Seattle Media Outlets Ordered to Turn Over Video of Black Lives Matter Protest

A bird flies above a sign posted on a fence around Cal Anderson Park that lists some of the demands of the Black Lives Matter organization in Seattle. (AP Photo/Ted S. Warren)

SEATTLE (CN) — All major Seattle media outlets must turn over to police unedited video of a Black Lives Matter protest that may include images of potential suspects torching police cars and stealing weapons in the vehicles, a King County Superior Court judge ruled Thursday.

Judge Nelson Lee granted the unprecedented subpoena by the Seattle Police Department, saying it did not violate Washington state’s Reporter Shield Law and the video was necessary for the investigation.

The Seattle Times and television stations KIRO, KING, KOMO and KCPQ may appeal the decision and will decide by July 30, the media outlets’ attorney Eric Stahl with Davis Wright Tremaine said.

The media must turn over all videos and photos taken over a 90-minute period in the downtown blocks surrounding a demonstration protesting the killing of George Floyd.

During the demonstration, suspects set fire to five police cars and stole a loaded Glock Model 43 semi-automatic pistol and a loaded Colt M4 carbine rifle, according to the SPD affidavit filed with the subpoena.

Under the Washington Shield Law, the party seeking disclosure must show the information sought is “highly material and relevant,” “critical or necessary” to a claim that has compelling public interest and must show it has “exhausted all reasonable and available means.”

At an initial hearing on June 16, Lee asked detective Michael Magan why photographs of suspects that were in the subpoena affidavit have not been distributed to the public to help with identification and continued proceedings until Magan could find out.

A captain supervising the investigation instructed the photographs to be withheld from the public to prevent the suspects from getting rid of the weapons or changing their appearance, Magan said at Thursday’s hearing.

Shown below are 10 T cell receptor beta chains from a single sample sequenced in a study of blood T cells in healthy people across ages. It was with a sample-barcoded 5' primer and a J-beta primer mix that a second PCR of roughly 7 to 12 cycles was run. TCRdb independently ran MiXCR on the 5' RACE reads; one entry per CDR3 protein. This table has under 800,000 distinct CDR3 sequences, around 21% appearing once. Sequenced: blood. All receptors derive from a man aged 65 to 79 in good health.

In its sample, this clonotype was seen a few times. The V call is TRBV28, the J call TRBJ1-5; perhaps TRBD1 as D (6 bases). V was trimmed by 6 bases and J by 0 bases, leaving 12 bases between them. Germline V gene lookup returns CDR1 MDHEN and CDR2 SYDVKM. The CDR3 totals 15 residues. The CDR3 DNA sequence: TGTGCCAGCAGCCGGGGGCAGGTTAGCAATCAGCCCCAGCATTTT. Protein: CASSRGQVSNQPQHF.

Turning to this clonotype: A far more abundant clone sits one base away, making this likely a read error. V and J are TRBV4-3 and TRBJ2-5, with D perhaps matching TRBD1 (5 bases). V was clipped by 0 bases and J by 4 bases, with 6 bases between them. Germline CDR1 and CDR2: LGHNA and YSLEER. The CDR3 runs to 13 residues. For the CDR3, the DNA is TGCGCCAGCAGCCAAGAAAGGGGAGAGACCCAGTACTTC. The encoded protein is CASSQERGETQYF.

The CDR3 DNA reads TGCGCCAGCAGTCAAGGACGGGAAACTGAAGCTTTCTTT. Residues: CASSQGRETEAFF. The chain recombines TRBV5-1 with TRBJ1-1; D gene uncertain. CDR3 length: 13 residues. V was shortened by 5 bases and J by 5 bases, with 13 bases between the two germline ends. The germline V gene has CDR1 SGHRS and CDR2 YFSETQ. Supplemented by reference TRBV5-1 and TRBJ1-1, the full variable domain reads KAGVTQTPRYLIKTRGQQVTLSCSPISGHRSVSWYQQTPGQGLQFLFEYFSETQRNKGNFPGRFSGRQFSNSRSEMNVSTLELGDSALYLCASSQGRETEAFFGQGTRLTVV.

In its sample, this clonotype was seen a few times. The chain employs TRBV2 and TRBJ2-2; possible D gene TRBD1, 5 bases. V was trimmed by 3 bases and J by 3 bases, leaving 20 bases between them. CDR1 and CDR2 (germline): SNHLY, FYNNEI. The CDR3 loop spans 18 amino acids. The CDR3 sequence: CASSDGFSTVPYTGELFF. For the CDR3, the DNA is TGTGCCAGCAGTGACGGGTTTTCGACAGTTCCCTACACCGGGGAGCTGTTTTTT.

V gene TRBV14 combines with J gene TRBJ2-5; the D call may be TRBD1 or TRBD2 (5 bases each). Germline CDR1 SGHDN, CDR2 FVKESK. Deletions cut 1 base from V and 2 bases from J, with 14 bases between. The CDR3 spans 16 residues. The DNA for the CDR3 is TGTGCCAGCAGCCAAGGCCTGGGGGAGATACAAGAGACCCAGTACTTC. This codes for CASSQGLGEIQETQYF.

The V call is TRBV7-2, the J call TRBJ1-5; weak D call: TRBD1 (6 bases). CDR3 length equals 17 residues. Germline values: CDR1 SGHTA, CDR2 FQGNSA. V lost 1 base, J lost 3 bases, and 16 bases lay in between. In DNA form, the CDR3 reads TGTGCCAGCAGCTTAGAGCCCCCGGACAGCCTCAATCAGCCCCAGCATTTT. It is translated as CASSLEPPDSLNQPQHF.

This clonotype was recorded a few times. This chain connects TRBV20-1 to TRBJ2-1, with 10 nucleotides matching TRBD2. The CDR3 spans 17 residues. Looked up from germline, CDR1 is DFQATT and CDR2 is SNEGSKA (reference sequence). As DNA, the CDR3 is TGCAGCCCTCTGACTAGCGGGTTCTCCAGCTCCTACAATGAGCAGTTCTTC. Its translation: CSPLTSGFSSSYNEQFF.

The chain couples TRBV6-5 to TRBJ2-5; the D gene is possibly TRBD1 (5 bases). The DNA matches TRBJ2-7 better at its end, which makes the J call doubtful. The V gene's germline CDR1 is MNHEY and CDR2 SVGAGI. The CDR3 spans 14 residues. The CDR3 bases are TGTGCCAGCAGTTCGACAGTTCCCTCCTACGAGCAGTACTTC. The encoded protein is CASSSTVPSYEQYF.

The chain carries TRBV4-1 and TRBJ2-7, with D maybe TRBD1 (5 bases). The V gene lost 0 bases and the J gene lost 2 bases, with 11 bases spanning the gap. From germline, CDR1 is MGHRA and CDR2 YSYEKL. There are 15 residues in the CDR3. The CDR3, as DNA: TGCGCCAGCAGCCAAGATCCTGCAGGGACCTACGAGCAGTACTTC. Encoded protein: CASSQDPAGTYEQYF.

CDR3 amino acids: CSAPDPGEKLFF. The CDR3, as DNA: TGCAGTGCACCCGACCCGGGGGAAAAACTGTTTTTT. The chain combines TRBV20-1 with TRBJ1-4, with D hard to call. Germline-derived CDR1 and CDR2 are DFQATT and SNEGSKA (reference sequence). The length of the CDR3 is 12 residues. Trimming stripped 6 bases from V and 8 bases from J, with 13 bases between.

The suspects’ images were provided only to law enforcement, the detective said.

Magan said he has investigated 35-50 stolen firearms cases and has only asked for public help with identification of suspects as a “last ditch effort.”

Stahl called the decision not to go public with the images “baffling” because all media outlets have reported that officers’ guns were stolen.

“How could it compromise the investigation if it’s known the guns are missing?” Stahl asked, adding SPD can’t say it has exhausted all investigative efforts.

One suspect in the rifle theft was arrested last week, Magan disclosed in his testimony, prompting Stahl to say SPD was able to solve a case without “deputizing the press as an investigative arm of the state.”

Magan said he hoped high-quality images obtained from the media would show three other suspects still wanted.

“I have exhausted all my leads,” Magan said.

Brian Esler, an attorney representing SPD, said subpoenaing the images “really is a last resort.”

Magan said he viewed a photo listed as one of 69 images in the Seattle Times and he would like to see the other 68.

Stahl pointed out they were all online.

“All of the photos are published online in a photo gallery on the Times website,” Stahl said. “Did you not see them?”

Magan replied he did not. 

Esler said not everything the media filmed is available online and the unpublished video is “clearly relevant to the investigation.”

Esler also said video taken by journalists at a public event is not the same as information gathered from a private source.

Madeline Lamo, who submitted an amicus brief for Reporters Committee For Freedom of the Press, disagreed. In an interview, Lamo said she was “disappointed” with the ruling and Washington’s Shield Law protects not only confidential sources but also journalists’ unpublished work product.

“Compelling them to turn over to the police unaired video footage and photographs gathered to report the news will sharply increase that risk. Enforcement of the subpoena could mislead the public into perceiving reporters at protests as a mere arm of law enforcement, thus eroding public trust in the news media and increasing the already significant risk of physical harm that journalists face when covering protests,” Lamo’s group said in its brief.

Judge Lee, a former King County prosecutor, agreed SPD has exhausted all “reasonable” means and said he would not second guess why officials chose not to make the suspects’ photos public.

He ordered production of all the requested video, but exempted journalists’ cellphone images.

Lee also ordered the media evidence be used only for the current police firearms theft and arson investigation. If any evidence from the obtained footage is used for other reasons, Lee will hold the party in contempt of court and the evidence will be deemed illegally obtained.

Further proceeding are scheduled for July 30.

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